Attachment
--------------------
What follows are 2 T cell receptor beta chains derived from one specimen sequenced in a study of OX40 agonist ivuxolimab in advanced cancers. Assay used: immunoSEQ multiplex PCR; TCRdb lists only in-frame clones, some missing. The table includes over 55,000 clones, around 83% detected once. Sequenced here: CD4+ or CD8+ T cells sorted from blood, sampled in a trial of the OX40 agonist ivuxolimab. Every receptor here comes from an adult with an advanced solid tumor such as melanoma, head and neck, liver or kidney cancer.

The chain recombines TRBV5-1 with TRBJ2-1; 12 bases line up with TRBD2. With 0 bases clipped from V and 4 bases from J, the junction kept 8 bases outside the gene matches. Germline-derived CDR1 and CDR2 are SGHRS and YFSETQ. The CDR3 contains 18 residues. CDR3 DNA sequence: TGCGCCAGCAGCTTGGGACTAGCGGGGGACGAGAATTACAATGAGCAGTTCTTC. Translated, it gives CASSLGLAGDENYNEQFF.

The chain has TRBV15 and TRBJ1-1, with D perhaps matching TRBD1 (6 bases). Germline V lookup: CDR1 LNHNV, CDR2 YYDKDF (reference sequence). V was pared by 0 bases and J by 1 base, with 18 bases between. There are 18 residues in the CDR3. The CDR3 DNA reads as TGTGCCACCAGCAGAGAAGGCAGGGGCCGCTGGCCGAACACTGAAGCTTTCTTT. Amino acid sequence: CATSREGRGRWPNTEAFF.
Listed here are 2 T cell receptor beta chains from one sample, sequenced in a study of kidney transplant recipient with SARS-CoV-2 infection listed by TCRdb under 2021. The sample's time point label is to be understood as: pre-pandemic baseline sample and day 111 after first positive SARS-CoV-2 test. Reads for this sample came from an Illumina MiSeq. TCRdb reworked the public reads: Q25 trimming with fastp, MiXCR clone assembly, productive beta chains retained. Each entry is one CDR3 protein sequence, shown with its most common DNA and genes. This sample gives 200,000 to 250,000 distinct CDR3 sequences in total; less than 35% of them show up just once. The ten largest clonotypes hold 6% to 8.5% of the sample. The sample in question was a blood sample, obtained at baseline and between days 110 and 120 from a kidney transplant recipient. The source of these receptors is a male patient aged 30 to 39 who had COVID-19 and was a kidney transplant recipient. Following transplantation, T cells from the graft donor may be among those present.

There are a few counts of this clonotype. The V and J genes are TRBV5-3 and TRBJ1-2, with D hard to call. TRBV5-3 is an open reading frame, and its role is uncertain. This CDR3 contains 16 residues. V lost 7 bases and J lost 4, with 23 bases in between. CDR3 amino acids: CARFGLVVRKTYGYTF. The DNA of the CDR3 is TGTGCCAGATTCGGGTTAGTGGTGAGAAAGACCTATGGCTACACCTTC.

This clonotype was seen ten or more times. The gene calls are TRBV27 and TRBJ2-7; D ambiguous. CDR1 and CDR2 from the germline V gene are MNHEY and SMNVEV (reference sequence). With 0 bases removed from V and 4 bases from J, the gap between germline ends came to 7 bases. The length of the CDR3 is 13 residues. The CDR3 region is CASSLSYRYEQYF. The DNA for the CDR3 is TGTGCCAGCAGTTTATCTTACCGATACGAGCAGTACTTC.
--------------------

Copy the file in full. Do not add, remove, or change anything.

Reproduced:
What follows are 2 T cell receptor beta chains derived from one specimen sequenced in a study of OX40 agonist ivuxolimab in advanced cancers. Assay used: immunoSEQ multiplex PCR; TCRdb lists only in-frame clones, some missing. The table includes over 55,000 clones, around 83% detected once. Sequenced here: CD4+ or CD8+ T cells sorted from blood, sampled in a trial of the OX40 agonist ivuxolimab. Every receptor here comes from an adult with an advanced solid tumor such as melanoma, head and neck, liver or kidney cancer.

The chain recombines TRBV5-1 with TRBJ2-1; 12 bases line up with TRBD2. With 0 bases clipped from V and 4 bases from J, the junction kept 8 bases outside the gene matches. Germline-derived CDR1 and CDR2 are SGHRS and YFSETQ. The CDR3 contains 18 residues. CDR3 DNA sequence: TGCGCCAGCAGCTTGGGACTAGCGGGGGACGAGAATTACAATGAGCAGTTCTTC. Translated, it gives CASSLGLAGDENYNEQFF.

The chain has TRBV15 and TRBJ1-1, with D perhaps matching TRBD1 (6 bases). Germline V lookup: CDR1 LNHNV, CDR2 YYDKDF (reference sequence). V was pared by 0 bases and J by 1 base, with 18 bases between. There are 18 residues in the CDR3. The CDR3 DNA reads as TGTGCCACCAGCAGAGAAGGCAGGGGCCGCTGGCCGAACACTGAAGCTTTCTTT. Amino acid sequence: CATSREGRGRWPNTEAFF.
Listed here are 2 T cell receptor beta chains from one sample, sequenced in a study of kidney transplant recipient with SARS-CoV-2 infection listed by TCRdb under 2021. The sample's time point label is to be understood as: pre-pandemic baseline sample and day 111 after first positive SARS-CoV-2 test. Reads for this sample came from an Illumina MiSeq. TCRdb reworked the public reads: Q25 trimming with fastp, MiXCR clone assembly, productive beta chains retained. Each entry is one CDR3 protein sequence, shown with its most common DNA and genes. This sample gives 200,000 to 250,000 distinct CDR3 sequences in total; less than 35% of them show up just once. The ten largest clonotypes hold 6% to 8.5% of the sample. The sample in question was a blood sample, obtained at baseline and between days 110 and 120 from a kidney transplant recipient. The source of these receptors is a male patient aged 30 to 39 who had COVID-19 and was a kidney transplant recipient. Following transplantation, T cells from the graft donor may be among those present.

There are a few counts of this clonotype. The V and J genes are TRBV5-3 and TRBJ1-2, with D hard to call. TRBV5-3 is an open reading frame, and its role is uncertain. This CDR3 contains 16 residues. V lost 7 bases and J lost 4, with 23 bases in between. CDR3 amino acids: CARFGLVVRKTYGYTF. The DNA of the CDR3 is TGTGCCAGATTCGGGTTAGTGGTGAGAAAGACCTATGGCTACACCTTC.

This clonotype was seen ten or more times. The gene calls are TRBV27 and TRBJ2-7; D ambiguous. CDR1 and CDR2 from the germline V gene are MNHEY and SMNVEV (reference sequence). With 0 bases removed from V and 4 bases from J, the gap between germline ends came to 7 bases. The length of the CDR3 is 13 residues. The CDR3 region is CASSLSYRYEQYF. The DNA for the CDR3 is TGTGCCAGCAGTTTATCTTACCGATACGAGCAGTACTTC.